If You’re Afraid Of Spiders You’re More Likely To See Them, Research Finds
If you’re one of those people who has a phobia of spiders, you’re ‘more likely’ to see them, according to research.
When I say ‘one of those people’, chances are it’s likely.
Yeah ok, I get it, they’re more afraid of us than we are of them, but it doesn’t help curb the fear does it?
According to LiveScience, reserachers wanted to analyse the details which automatically most attract people’s attention – for example, if there’s a spider in the room, those who are most spider-fearing, will likely be the ‘first to point it out’.
Past research has suggested this happens because our attention systems are ‘hardwired to notice threats’, but other research suggested our attention is simply drawn to details we find most important on a personal level.
Behavioural psychologist Helena Purkis from the University of Queensland in Australia along with colleagues at the University of Sussex in the UK, compared how much attention was paid ‘not only to pictures of spiders, but also images taken from Doctor Who‘.
Ms Purkis said:
The idea is that in any environment, attention will be allocated in order of priority to the most important stimuli first, so that these can be processed and responded to.
Things that are very loud or bright automatically grab our attention. We are interested in whether other, less intense stimuli that are nonetheless salient can automatically draw attention. This tells us about the way the brain prioritises the stimuli in our environment.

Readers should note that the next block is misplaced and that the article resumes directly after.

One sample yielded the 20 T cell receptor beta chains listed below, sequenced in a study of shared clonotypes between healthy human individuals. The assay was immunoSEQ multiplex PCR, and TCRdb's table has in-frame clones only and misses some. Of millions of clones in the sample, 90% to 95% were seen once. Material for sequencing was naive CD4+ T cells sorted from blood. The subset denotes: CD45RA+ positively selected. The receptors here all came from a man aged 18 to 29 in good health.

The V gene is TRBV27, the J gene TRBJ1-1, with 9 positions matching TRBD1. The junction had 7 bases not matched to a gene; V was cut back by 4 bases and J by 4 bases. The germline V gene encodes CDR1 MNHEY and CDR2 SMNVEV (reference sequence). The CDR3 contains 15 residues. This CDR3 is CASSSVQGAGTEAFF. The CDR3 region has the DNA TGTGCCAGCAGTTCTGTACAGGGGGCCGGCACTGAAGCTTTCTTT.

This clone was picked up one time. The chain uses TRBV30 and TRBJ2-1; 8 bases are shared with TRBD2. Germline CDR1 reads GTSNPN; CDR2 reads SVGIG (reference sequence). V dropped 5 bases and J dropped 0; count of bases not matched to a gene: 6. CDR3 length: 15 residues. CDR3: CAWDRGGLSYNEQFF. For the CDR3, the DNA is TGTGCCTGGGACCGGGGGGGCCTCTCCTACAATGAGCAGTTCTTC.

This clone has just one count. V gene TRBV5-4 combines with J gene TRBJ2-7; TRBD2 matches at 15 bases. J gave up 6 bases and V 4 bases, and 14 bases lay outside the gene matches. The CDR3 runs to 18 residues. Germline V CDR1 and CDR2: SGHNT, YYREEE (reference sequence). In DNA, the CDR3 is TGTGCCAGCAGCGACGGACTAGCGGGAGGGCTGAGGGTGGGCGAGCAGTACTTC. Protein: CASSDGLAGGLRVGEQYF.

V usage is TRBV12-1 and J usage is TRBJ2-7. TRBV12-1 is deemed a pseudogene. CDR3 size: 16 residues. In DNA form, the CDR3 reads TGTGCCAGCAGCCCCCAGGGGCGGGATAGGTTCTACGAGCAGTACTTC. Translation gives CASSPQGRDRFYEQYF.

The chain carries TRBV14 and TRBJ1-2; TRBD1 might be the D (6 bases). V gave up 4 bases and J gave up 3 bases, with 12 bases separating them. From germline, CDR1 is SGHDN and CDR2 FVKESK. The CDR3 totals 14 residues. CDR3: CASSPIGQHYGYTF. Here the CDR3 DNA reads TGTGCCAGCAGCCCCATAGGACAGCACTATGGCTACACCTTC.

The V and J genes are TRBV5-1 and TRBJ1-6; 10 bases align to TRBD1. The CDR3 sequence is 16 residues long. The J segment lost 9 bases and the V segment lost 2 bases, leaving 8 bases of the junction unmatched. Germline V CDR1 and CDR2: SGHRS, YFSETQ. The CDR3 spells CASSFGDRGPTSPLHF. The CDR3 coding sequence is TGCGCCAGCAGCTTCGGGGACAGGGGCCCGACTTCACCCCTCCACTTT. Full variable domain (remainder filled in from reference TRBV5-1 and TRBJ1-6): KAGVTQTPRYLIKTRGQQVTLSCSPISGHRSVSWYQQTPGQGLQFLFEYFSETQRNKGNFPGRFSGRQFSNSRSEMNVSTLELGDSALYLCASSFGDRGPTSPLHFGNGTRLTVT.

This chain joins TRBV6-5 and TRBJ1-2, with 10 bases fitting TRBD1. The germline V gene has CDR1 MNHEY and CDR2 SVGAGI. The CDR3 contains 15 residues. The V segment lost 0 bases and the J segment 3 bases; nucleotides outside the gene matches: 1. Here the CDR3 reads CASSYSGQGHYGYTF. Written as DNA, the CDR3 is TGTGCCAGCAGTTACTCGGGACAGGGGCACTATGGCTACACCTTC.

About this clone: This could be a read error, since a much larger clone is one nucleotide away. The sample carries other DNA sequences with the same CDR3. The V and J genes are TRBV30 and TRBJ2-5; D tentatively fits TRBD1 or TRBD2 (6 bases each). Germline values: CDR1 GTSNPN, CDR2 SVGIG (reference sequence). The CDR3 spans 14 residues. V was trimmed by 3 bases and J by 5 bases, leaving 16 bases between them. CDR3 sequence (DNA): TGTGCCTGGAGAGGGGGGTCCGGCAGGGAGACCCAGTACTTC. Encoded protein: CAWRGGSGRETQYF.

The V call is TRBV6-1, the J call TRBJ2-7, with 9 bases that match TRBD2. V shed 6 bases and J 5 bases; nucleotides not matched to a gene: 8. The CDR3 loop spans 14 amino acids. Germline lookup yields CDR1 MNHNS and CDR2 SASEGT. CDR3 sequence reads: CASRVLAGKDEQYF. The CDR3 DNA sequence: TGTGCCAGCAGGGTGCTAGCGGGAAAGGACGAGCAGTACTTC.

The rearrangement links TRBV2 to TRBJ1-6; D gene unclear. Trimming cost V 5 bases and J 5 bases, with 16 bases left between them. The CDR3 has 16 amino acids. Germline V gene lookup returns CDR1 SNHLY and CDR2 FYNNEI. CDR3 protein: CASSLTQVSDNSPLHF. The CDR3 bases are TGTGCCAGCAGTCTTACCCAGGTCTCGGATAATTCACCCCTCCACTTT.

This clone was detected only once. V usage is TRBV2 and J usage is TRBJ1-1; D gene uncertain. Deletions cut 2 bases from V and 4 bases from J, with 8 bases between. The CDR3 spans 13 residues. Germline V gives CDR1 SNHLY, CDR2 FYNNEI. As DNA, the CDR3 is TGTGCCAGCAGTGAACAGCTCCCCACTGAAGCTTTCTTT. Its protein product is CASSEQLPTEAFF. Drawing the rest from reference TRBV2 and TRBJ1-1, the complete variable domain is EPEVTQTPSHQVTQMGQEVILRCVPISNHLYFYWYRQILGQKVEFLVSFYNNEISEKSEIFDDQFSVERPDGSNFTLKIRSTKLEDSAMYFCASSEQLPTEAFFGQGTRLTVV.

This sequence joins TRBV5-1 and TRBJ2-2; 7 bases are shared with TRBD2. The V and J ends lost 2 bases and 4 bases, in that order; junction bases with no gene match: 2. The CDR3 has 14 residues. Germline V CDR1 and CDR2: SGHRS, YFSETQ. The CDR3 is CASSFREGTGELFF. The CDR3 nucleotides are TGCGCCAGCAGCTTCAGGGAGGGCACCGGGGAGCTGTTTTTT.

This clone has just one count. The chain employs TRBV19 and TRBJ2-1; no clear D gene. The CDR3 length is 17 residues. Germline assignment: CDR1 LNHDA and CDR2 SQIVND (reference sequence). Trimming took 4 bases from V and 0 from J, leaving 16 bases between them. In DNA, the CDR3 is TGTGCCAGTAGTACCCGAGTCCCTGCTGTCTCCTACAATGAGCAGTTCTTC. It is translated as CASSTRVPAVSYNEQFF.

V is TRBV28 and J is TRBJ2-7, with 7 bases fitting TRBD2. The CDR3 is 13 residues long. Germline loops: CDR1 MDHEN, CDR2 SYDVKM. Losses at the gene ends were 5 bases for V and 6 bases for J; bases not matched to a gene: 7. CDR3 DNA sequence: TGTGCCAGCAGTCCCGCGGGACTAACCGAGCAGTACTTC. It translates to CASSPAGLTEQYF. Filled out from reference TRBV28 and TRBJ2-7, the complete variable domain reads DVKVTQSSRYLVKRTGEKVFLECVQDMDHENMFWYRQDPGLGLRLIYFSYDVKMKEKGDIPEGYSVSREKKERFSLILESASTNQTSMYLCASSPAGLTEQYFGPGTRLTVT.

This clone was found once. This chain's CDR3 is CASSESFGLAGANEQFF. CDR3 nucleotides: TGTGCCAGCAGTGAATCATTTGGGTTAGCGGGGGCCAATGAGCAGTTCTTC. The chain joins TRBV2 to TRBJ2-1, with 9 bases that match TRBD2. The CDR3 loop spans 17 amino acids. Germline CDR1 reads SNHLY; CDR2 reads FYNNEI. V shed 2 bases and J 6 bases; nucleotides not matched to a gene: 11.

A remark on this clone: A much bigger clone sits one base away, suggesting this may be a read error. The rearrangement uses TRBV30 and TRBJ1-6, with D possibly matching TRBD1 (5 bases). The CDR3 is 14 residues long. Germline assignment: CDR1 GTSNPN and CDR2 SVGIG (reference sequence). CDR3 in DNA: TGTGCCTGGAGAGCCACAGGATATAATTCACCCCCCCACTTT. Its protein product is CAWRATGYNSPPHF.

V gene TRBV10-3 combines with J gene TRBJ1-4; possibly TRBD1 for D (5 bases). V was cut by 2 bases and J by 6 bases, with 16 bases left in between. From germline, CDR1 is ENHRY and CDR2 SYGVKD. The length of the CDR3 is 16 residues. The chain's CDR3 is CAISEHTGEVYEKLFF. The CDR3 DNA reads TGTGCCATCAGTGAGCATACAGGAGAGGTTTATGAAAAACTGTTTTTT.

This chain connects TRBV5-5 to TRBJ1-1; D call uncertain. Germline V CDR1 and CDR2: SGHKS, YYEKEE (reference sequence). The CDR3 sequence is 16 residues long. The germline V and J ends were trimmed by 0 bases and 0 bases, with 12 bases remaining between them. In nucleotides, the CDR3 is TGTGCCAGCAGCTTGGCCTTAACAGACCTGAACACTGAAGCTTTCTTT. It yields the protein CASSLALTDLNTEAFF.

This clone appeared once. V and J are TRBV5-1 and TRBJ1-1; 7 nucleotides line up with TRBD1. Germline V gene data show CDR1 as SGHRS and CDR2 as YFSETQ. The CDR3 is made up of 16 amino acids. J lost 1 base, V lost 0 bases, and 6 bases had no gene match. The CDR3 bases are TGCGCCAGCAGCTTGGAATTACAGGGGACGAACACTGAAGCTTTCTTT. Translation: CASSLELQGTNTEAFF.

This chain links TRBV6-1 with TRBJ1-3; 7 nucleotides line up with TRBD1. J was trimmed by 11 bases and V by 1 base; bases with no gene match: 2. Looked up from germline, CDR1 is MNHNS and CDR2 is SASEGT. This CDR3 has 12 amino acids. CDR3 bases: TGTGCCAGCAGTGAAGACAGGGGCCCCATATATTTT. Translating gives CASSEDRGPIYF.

Interestingly, if you’re scared of spiders you perceive them to be bigger than they are.
The Science Daily report, in a study, published by Journal of Anxiety Disorders, participants who feared spiders were asked to undergo five encounters with live spiders – tarantulas actually.
They then had to provide size estimates of the spiders – the more afraid the participants said they were, the larger they estimated the spiders had been.
Michael Vasey, professor of psychology at Ohio State University and lead author of the study said:
If one is afraid of spiders and by virtue of being afraid of spiders, one tends to perceive spiders as bigger than they really are, which may feed the fear, foster the fear and make it difficult to overcome.
When it comes to phobias, it’s all about avoidance as a primary means of keeping safe. As long as you avoid, you can’t discover you’re wrong and you’re stuck.
So to the extent that perceiving spiders as bigger than they really are fosters fear and avoidance, it then potentially is part of this cycle that feeds the phobia which leads to its persistence. We’re trying to understand why phobias persist so we can better target treatments to change those reasons they persist.